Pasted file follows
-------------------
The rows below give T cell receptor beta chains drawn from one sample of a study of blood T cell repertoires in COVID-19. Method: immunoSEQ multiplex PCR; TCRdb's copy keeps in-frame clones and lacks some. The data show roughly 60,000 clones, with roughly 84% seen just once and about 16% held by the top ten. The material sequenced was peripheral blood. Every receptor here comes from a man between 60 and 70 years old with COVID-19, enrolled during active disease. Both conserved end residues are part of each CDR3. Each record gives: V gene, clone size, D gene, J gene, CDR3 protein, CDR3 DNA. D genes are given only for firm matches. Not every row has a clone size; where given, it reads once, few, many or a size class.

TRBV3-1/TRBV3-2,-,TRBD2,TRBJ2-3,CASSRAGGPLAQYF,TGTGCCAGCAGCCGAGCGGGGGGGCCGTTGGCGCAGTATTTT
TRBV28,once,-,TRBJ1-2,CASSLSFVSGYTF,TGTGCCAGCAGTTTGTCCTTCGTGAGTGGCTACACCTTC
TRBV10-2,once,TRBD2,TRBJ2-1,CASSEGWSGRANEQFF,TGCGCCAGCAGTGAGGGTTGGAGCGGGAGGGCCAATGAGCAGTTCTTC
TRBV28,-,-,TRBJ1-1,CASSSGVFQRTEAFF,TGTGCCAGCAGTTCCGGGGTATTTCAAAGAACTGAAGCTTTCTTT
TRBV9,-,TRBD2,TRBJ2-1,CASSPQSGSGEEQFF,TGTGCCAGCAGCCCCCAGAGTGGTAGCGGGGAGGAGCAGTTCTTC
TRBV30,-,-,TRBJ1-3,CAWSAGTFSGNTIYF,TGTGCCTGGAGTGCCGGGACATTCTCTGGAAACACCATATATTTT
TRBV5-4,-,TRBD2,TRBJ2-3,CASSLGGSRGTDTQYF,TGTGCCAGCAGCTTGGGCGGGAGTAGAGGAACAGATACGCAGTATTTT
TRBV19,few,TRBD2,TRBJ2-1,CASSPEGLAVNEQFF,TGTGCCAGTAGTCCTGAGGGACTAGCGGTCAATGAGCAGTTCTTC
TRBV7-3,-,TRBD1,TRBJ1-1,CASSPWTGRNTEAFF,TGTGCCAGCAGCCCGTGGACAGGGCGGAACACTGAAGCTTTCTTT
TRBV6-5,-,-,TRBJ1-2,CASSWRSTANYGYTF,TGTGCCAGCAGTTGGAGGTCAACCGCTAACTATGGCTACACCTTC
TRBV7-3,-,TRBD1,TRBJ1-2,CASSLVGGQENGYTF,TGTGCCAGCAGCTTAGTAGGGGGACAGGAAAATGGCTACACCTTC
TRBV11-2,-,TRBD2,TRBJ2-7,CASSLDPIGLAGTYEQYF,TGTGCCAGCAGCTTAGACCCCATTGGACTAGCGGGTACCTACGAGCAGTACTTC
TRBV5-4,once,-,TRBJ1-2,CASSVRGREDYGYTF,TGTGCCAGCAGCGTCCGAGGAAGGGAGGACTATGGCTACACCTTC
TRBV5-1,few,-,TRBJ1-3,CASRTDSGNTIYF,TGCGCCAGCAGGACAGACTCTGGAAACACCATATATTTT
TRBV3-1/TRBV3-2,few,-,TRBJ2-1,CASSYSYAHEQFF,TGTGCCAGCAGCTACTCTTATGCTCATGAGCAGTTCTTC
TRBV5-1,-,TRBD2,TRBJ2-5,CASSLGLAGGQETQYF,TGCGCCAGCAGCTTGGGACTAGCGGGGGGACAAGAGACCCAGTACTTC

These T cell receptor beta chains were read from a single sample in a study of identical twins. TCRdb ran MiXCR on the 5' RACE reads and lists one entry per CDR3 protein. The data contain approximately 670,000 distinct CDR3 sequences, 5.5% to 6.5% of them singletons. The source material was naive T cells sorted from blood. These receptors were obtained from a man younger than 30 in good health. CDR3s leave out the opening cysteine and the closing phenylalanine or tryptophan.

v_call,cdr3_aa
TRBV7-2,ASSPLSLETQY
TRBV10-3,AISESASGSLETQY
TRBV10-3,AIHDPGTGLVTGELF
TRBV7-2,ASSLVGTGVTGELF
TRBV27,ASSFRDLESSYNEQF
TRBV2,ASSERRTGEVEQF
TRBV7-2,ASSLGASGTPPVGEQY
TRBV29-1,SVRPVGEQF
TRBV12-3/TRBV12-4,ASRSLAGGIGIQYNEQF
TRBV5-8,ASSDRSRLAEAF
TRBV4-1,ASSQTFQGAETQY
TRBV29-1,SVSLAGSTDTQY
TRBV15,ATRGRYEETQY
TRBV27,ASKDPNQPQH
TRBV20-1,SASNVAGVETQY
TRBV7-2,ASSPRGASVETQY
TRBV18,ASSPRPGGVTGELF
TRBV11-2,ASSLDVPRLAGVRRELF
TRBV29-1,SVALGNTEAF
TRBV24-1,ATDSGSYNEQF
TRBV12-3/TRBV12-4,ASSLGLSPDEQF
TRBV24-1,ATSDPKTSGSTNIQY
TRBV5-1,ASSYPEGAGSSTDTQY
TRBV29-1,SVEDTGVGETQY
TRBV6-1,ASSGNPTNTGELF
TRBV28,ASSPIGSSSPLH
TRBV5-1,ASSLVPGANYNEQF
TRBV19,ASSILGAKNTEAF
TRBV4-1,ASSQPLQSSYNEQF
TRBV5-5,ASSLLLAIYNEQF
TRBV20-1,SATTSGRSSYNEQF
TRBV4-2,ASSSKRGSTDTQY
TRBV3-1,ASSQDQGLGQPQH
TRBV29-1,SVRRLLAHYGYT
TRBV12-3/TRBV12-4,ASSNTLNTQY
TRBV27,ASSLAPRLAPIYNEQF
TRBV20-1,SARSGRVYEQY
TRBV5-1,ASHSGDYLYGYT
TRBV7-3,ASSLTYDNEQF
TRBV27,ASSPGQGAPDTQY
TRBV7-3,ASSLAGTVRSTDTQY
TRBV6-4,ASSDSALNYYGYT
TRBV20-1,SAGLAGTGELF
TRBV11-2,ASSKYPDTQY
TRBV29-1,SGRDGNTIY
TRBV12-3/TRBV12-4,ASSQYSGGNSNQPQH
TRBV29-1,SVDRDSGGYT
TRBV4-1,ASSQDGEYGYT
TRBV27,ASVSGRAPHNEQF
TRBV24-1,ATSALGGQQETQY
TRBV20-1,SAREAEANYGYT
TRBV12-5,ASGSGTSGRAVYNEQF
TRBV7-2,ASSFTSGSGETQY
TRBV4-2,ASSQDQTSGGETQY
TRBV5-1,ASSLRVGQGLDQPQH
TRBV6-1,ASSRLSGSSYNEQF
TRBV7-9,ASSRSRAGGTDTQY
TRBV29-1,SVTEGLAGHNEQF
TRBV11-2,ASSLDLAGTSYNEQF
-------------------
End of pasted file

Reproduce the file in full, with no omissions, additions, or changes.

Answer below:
The rows below give T cell receptor beta chains drawn from one sample of a study of blood T cell repertoires in COVID-19. Method: immunoSEQ multiplex PCR; TCRdb's copy keeps in-frame clones and lacks some. The data show roughly 60,000 clones, with roughly 84% seen just once and about 16% held by the top ten. The material sequenced was peripheral blood. Every receptor here comes from a man between 60 and 70 years old with COVID-19, enrolled during active disease. Both conserved end residues are part of each CDR3. Each record gives: V gene, clone size, D gene, J gene, CDR3 protein, CDR3 DNA. D genes are given only for firm matches. Not every row has a clone size; where given, it reads once, few, many or a size class.

TRBV3-1/TRBV3-2,-,TRBD2,TRBJ2-3,CASSRAGGPLAQYF,TGTGCCAGCAGCCGAGCGGGGGGGCCGTTGGCGCAGTATTTT
TRBV28,once,-,TRBJ1-2,CASSLSFVSGYTF,TGTGCCAGCAGTTTGTCCTTCGTGAGTGGCTACACCTTC
TRBV10-2,once,TRBD2,TRBJ2-1,CASSEGWSGRANEQFF,TGCGCCAGCAGTGAGGGTTGGAGCGGGAGGGCCAATGAGCAGTTCTTC
TRBV28,-,-,TRBJ1-1,CASSSGVFQRTEAFF,TGTGCCAGCAGTTCCGGGGTATTTCAAAGAACTGAAGCTTTCTTT
TRBV9,-,TRBD2,TRBJ2-1,CASSPQSGSGEEQFF,TGTGCCAGCAGCCCCCAGAGTGGTAGCGGGGAGGAGCAGTTCTTC
TRBV30,-,-,TRBJ1-3,CAWSAGTFSGNTIYF,TGTGCCTGGAGTGCCGGGACATTCTCTGGAAACACCATATATTTT
TRBV5-4,-,TRBD2,TRBJ2-3,CASSLGGSRGTDTQYF,TGTGCCAGCAGCTTGGGCGGGAGTAGAGGAACAGATACGCAGTATTTT
TRBV19,few,TRBD2,TRBJ2-1,CASSPEGLAVNEQFF,TGTGCCAGTAGTCCTGAGGGACTAGCGGTCAATGAGCAGTTCTTC
TRBV7-3,-,TRBD1,TRBJ1-1,CASSPWTGRNTEAFF,TGTGCCAGCAGCCCGTGGACAGGGCGGAACACTGAAGCTTTCTTT
TRBV6-5,-,-,TRBJ1-2,CASSWRSTANYGYTF,TGTGCCAGCAGTTGGAGGTCAACCGCTAACTATGGCTACACCTTC
TRBV7-3,-,TRBD1,TRBJ1-2,CASSLVGGQENGYTF,TGTGCCAGCAGCTTAGTAGGGGGACAGGAAAATGGCTACACCTTC
TRBV11-2,-,TRBD2,TRBJ2-7,CASSLDPIGLAGTYEQYF,TGTGCCAGCAGCTTAGACCCCATTGGACTAGCGGGTACCTACGAGCAGTACTTC
TRBV5-4,once,-,TRBJ1-2,CASSVRGREDYGYTF,TGTGCCAGCAGCGTCCGAGGAAGGGAGGACTATGGCTACACCTTC
TRBV5-1,few,-,TRBJ1-3,CASRTDSGNTIYF,TGCGCCAGCAGGACAGACTCTGGAAACACCATATATTTT
TRBV3-1/TRBV3-2,few,-,TRBJ2-1,CASSYSYAHEQFF,TGTGCCAGCAGCTACTCTTATGCTCATGAGCAGTTCTTC
TRBV5-1,-,TRBD2,TRBJ2-5,CASSLGLAGGQETQYF,TGCGCCAGCAGCTTGGGACTAGCGGGGGGACAAGAGACCCAGTACTTC

These T cell receptor beta chains were read from a single sample in a study of identical twins. TCRdb ran MiXCR on the 5' RACE reads and lists one entry per CDR3 protein. The data contain approximately 670,000 distinct CDR3 sequences, 5.5% to 6.5% of them singletons. The source material was naive T cells sorted from blood. These receptors were obtained from a man younger than 30 in good health. CDR3s leave out the opening cysteine and the closing phenylalanine or tryptophan.

v_call,cdr3_aa
TRBV7-2,ASSPLSLETQY
TRBV10-3,AISESASGSLETQY
TRBV10-3,AIHDPGTGLVTGELF
TRBV7-2,ASSLVGTGVTGELF
TRBV27,ASSFRDLESSYNEQF
TRBV2,ASSERRTGEVEQF
TRBV7-2,ASSLGASGTPPVGEQY
TRBV29-1,SVRPVGEQF
TRBV12-3/TRBV12-4,ASRSLAGGIGIQYNEQF
TRBV5-8,ASSDRSRLAEAF
TRBV4-1,ASSQTFQGAETQY
TRBV29-1,SVSLAGSTDTQY
TRBV15,ATRGRYEETQY
TRBV27,ASKDPNQPQH
TRBV20-1,SASNVAGVETQY
TRBV7-2,ASSPRGASVETQY
TRBV18,ASSPRPGGVTGELF
TRBV11-2,ASSLDVPRLAGVRRELF
TRBV29-1,SVALGNTEAF
TRBV24-1,ATDSGSYNEQF
TRBV12-3/TRBV12-4,ASSLGLSPDEQF
TRBV24-1,ATSDPKTSGSTNIQY
TRBV5-1,ASSYPEGAGSSTDTQY
TRBV29-1,SVEDTGVGETQY
TRBV6-1,ASSGNPTNTGELF
TRBV28,ASSPIGSSSPLH
TRBV5-1,ASSLVPGANYNEQF
TRBV19,ASSILGAKNTEAF
TRBV4-1,ASSQPLQSSYNEQF
TRBV5-5,ASSLLLAIYNEQF
TRBV20-1,SATTSGRSSYNEQF
TRBV4-2,ASSSKRGSTDTQY
TRBV3-1,ASSQDQGLGQPQH
TRBV29-1,SVRRLLAHYGYT
TRBV12-3/TRBV12-4,ASSNTLNTQY
TRBV27,ASSLAPRLAPIYNEQF
TRBV20-1,SARSGRVYEQY
TRBV5-1,ASHSGDYLYGYT
TRBV7-3,ASSLTYDNEQF
TRBV27,ASSPGQGAPDTQY
TRBV7-3,ASSLAGTVRSTDTQY
TRBV6-4,ASSDSALNYYGYT
TRBV20-1,SAGLAGTGELF
TRBV11-2,ASSKYPDTQY
TRBV29-1,SGRDGNTIY
TRBV12-3/TRBV12-4,ASSQYSGGNSNQPQH
TRBV29-1,SVDRDSGGYT
TRBV4-1,ASSQDGEYGYT
TRBV27,ASVSGRAPHNEQF
TRBV24-1,ATSALGGQQETQY
TRBV20-1,SAREAEANYGYT
TRBV12-5,ASGSGTSGRAVYNEQF
TRBV7-2,ASSFTSGSGETQY
TRBV4-2,ASSQDQTSGGETQY
TRBV5-1,ASSLRVGQGLDQPQH
TRBV6-1,ASSRLSGSSYNEQF
TRBV7-9,ASSRSRAGGTDTQY
TRBV29-1,SVTEGLAGHNEQF
TRBV11-2,ASSLDLAGTSYNEQF